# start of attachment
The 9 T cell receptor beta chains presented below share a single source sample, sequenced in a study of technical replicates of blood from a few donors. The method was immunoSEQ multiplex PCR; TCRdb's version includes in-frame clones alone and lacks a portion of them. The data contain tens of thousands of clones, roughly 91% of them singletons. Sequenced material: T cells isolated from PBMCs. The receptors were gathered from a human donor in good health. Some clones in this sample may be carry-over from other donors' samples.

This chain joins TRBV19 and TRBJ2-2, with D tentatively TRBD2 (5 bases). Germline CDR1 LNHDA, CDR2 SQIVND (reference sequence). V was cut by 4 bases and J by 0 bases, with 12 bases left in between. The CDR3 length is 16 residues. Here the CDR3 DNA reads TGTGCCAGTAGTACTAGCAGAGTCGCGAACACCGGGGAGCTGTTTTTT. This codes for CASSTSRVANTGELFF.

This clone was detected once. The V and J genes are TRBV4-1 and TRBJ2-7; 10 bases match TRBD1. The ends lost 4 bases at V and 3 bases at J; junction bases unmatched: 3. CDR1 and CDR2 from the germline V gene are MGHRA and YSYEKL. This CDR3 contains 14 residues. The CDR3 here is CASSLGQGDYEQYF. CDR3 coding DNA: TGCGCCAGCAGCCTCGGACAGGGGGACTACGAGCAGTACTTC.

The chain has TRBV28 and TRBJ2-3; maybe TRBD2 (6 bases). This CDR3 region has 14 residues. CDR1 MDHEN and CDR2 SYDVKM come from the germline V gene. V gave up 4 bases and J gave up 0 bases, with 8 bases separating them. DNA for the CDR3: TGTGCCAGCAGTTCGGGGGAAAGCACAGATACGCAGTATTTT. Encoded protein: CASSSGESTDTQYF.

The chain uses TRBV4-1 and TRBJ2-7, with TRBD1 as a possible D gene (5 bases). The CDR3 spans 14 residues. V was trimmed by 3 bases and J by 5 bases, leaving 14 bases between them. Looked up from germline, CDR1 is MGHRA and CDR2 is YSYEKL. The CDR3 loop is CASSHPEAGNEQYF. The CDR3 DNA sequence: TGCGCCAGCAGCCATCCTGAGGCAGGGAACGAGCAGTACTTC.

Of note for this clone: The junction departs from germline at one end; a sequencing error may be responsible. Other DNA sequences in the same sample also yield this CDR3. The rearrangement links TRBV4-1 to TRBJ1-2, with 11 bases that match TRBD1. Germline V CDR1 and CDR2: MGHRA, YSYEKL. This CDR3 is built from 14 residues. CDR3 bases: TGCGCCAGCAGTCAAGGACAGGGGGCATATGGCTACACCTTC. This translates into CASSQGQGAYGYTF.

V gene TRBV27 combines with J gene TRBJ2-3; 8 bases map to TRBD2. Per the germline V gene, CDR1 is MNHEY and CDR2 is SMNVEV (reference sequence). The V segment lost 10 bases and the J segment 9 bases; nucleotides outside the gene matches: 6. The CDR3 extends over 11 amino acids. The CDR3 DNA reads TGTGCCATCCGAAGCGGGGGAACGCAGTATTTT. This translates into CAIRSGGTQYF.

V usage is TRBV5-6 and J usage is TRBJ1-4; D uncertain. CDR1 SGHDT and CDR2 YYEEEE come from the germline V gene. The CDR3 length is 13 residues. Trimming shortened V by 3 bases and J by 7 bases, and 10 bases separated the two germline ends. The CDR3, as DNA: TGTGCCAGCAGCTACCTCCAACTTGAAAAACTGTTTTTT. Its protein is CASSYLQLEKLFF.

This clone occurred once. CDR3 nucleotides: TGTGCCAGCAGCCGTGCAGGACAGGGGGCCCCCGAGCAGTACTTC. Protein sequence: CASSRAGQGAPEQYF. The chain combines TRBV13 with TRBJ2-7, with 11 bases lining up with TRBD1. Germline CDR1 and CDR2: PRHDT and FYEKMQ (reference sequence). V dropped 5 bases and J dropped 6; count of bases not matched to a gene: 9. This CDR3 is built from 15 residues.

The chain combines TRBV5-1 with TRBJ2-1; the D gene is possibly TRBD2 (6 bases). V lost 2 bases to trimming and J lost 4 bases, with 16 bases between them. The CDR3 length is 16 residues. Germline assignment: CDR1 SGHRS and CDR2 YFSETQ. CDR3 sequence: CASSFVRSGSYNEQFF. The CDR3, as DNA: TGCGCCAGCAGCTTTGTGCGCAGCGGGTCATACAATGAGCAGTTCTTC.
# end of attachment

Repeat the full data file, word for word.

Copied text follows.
The 9 T cell receptor beta chains presented below share a single source sample, sequenced in a study of technical replicates of blood from a few donors. The method was immunoSEQ multiplex PCR; TCRdb's version includes in-frame clones alone and lacks a portion of them. The data contain tens of thousands of clones, roughly 91% of them singletons. Sequenced material: T cells isolated from PBMCs. The receptors were gathered from a human donor in good health. Some clones in this sample may be carry-over from other donors' samples.

This chain joins TRBV19 and TRBJ2-2, with D tentatively TRBD2 (5 bases). Germline CDR1 LNHDA, CDR2 SQIVND (reference sequence). V was cut by 4 bases and J by 0 bases, with 12 bases left in between. The CDR3 length is 16 residues. Here the CDR3 DNA reads TGTGCCAGTAGTACTAGCAGAGTCGCGAACACCGGGGAGCTGTTTTTT. This codes for CASSTSRVANTGELFF.

This clone was detected once. The V and J genes are TRBV4-1 and TRBJ2-7; 10 bases match TRBD1. The ends lost 4 bases at V and 3 bases at J; junction bases unmatched: 3. CDR1 and CDR2 from the germline V gene are MGHRA and YSYEKL. This CDR3 contains 14 residues. The CDR3 here is CASSLGQGDYEQYF. CDR3 coding DNA: TGCGCCAGCAGCCTCGGACAGGGGGACTACGAGCAGTACTTC.

The chain has TRBV28 and TRBJ2-3; maybe TRBD2 (6 bases). This CDR3 region has 14 residues. CDR1 MDHEN and CDR2 SYDVKM come from the germline V gene. V gave up 4 bases and J gave up 0 bases, with 8 bases separating them. DNA for the CDR3: TGTGCCAGCAGTTCGGGGGAAAGCACAGATACGCAGTATTTT. Encoded protein: CASSSGESTDTQYF.

The chain uses TRBV4-1 and TRBJ2-7, with TRBD1 as a possible D gene (5 bases). The CDR3 spans 14 residues. V was trimmed by 3 bases and J by 5 bases, leaving 14 bases between them. Looked up from germline, CDR1 is MGHRA and CDR2 is YSYEKL. The CDR3 loop is CASSHPEAGNEQYF. The CDR3 DNA sequence: TGCGCCAGCAGCCATCCTGAGGCAGGGAACGAGCAGTACTTC.

Of note for this clone: The junction departs from germline at one end; a sequencing error may be responsible. Other DNA sequences in the same sample also yield this CDR3. The rearrangement links TRBV4-1 to TRBJ1-2, with 11 bases that match TRBD1. Germline V CDR1 and CDR2: MGHRA, YSYEKL. This CDR3 is built from 14 residues. CDR3 bases: TGCGCCAGCAGTCAAGGACAGGGGGCATATGGCTACACCTTC. This translates into CASSQGQGAYGYTF.

V gene TRBV27 combines with J gene TRBJ2-3; 8 bases map to TRBD2. Per the germline V gene, CDR1 is MNHEY and CDR2 is SMNVEV (reference sequence). The V segment lost 10 bases and the J segment 9 bases; nucleotides outside the gene matches: 6. The CDR3 extends over 11 amino acids. The CDR3 DNA reads TGTGCCATCCGAAGCGGGGGAACGCAGTATTTT. This translates into CAIRSGGTQYF.

V usage is TRBV5-6 and J usage is TRBJ1-4; D uncertain. CDR1 SGHDT and CDR2 YYEEEE come from the germline V gene. The CDR3 length is 13 residues. Trimming shortened V by 3 bases and J by 7 bases, and 10 bases separated the two germline ends. The CDR3, as DNA: TGTGCCAGCAGCTACCTCCAACTTGAAAAACTGTTTTTT. Its protein is CASSYLQLEKLFF.

This clone occurred once. CDR3 nucleotides: TGTGCCAGCAGCCGTGCAGGACAGGGGGCCCCCGAGCAGTACTTC. Protein sequence: CASSRAGQGAPEQYF. The chain combines TRBV13 with TRBJ2-7, with 11 bases lining up with TRBD1. Germline CDR1 and CDR2: PRHDT and FYEKMQ (reference sequence). V dropped 5 bases and J dropped 6; count of bases not matched to a gene: 9. This CDR3 is built from 15 residues.

The chain combines TRBV5-1 with TRBJ2-1; the D gene is possibly TRBD2 (6 bases). V lost 2 bases to trimming and J lost 4 bases, with 16 bases between them. The CDR3 length is 16 residues. Germline assignment: CDR1 SGHRS and CDR2 YFSETQ. CDR3 sequence: CASSFVRSGSYNEQFF. The CDR3, as DNA: TGCGCCAGCAGCTTTGTGCGCAGCGGGTCATACAATGAGCAGTTCTTC.